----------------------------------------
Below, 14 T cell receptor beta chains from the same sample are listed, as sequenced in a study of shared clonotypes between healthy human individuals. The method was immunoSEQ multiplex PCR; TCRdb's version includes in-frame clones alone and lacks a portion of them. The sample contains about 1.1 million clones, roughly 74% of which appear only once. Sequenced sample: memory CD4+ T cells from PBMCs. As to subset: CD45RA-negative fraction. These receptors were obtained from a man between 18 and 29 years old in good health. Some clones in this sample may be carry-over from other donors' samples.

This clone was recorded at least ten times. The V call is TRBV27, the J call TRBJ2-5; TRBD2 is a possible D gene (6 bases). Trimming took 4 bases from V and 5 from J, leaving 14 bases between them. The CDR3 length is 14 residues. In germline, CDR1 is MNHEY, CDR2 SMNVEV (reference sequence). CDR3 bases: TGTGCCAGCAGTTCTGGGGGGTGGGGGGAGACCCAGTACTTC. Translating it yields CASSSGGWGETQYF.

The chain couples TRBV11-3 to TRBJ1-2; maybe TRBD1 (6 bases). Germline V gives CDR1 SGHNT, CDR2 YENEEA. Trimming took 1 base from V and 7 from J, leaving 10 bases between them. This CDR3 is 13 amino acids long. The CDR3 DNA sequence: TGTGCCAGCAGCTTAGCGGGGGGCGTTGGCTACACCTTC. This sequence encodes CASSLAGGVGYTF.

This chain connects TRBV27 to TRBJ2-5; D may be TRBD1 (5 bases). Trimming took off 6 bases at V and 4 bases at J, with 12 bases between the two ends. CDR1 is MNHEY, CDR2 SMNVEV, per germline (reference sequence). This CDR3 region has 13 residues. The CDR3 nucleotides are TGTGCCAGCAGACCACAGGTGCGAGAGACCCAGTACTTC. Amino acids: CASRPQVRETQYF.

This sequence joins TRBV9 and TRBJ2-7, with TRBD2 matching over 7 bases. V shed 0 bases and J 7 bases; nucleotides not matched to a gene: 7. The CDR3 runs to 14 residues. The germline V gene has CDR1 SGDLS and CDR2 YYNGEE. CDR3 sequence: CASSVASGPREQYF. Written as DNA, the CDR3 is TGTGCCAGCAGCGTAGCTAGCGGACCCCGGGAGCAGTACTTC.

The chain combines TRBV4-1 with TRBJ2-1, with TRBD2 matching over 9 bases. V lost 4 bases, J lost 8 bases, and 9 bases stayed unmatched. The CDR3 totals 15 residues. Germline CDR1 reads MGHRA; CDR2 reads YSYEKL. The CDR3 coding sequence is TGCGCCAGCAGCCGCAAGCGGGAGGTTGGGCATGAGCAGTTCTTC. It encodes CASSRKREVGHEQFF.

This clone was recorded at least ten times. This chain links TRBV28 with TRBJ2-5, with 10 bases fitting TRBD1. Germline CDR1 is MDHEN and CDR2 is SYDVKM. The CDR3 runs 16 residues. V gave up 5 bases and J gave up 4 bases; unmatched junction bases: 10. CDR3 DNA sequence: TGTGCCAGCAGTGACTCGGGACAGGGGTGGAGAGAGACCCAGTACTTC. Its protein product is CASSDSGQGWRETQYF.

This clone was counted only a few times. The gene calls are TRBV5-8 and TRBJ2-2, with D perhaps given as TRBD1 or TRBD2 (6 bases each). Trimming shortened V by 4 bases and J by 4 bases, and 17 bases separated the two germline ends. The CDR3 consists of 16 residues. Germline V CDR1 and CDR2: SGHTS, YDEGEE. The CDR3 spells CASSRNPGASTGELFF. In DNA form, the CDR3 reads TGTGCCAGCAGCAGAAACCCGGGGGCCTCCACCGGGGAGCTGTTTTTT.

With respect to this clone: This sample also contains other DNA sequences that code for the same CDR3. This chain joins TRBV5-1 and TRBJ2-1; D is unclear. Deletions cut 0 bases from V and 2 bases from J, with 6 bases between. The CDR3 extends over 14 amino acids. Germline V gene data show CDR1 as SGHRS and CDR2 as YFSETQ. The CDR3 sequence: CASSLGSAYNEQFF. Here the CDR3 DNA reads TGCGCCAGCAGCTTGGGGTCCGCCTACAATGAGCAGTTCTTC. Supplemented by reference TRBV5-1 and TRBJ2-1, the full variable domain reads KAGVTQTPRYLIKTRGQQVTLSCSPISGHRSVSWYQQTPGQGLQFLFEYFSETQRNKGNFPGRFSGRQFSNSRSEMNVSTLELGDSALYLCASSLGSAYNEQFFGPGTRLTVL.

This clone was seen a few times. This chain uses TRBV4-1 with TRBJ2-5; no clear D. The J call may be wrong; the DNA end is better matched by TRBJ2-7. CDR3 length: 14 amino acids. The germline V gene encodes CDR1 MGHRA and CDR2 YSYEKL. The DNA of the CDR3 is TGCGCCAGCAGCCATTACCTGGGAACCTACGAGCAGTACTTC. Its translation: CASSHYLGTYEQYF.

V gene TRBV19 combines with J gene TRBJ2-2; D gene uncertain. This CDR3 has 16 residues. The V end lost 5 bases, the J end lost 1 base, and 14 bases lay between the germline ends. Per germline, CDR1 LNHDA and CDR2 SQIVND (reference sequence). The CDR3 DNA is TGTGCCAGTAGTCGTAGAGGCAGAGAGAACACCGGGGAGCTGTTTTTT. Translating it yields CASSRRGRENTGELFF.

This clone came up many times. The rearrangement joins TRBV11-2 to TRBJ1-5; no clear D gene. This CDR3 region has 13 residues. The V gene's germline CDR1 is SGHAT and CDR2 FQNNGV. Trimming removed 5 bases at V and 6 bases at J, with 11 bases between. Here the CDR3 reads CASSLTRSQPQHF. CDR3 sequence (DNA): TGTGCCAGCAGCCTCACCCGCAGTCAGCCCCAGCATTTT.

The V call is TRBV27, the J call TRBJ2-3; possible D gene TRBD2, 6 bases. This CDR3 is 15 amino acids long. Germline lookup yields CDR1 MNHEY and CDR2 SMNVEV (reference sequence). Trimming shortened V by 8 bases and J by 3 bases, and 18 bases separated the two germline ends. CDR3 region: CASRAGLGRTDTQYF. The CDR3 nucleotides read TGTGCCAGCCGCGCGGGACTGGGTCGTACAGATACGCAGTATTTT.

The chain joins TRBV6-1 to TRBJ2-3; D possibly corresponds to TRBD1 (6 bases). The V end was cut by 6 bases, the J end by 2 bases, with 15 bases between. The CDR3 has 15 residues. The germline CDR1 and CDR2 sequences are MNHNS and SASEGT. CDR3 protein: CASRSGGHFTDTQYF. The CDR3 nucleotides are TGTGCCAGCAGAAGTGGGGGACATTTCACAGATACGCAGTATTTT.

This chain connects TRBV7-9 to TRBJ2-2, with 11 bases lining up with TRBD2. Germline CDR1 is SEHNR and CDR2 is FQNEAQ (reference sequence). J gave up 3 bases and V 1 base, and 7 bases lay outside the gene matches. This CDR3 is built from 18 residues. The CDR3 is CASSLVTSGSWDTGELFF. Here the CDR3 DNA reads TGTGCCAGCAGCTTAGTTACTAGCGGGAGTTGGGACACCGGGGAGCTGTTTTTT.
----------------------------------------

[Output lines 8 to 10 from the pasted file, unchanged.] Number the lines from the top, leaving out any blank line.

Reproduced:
This clone was counted only a few times. The gene calls are TRBV5-8 and TRBJ2-2, with D perhaps given as TRBD1 or TRBD2 (6 bases each). Trimming shortened V by 4 bases and J by 4 bases, and 17 bases separated the two germline ends. The CDR3 consists of 16 residues. Germline V CDR1 and CDR2: SGHTS, YDEGEE. The CDR3 spells CASSRNPGASTGELFF. In DNA form, the CDR3 reads TGTGCCAGCAGCAGAAACCCGGGGGCCTCCACCGGGGAGCTGTTTTTT.

With respect to this clone: This sample also contains other DNA sequences that code for the same CDR3. This chain joins TRBV5-1 and TRBJ2-1; D is unclear. Deletions cut 0 bases from V and 2 bases from J, with 6 bases between. The CDR3 extends over 14 amino acids. Germline V gene data show CDR1 as SGHRS and CDR2 as YFSETQ. The CDR3 sequence: CASSLGSAYNEQFF. Here the CDR3 DNA reads TGCGCCAGCAGCTTGGGGTCCGCCTACAATGAGCAGTTCTTC. Supplemented by reference TRBV5-1 and TRBJ2-1, the full variable domain reads KAGVTQTPRYLIKTRGQQVTLSCSPISGHRSVSWYQQTPGQGLQFLFEYFSETQRNKGNFPGRFSGRQFSNSRSEMNVSTLELGDSALYLCASSLGSAYNEQFFGPGTRLTVL.

This clone was seen a few times. This chain uses TRBV4-1 with TRBJ2-5; no clear D. The J call may be wrong; the DNA end is better matched by TRBJ2-7. CDR3 length: 14 amino acids. The germline V gene encodes CDR1 MGHRA and CDR2 YSYEKL. The DNA of the CDR3 is TGCGCCAGCAGCCATTACCTGGGAACCTACGAGCAGTACTTC. Its translation: CASSHYLGTYEQYF.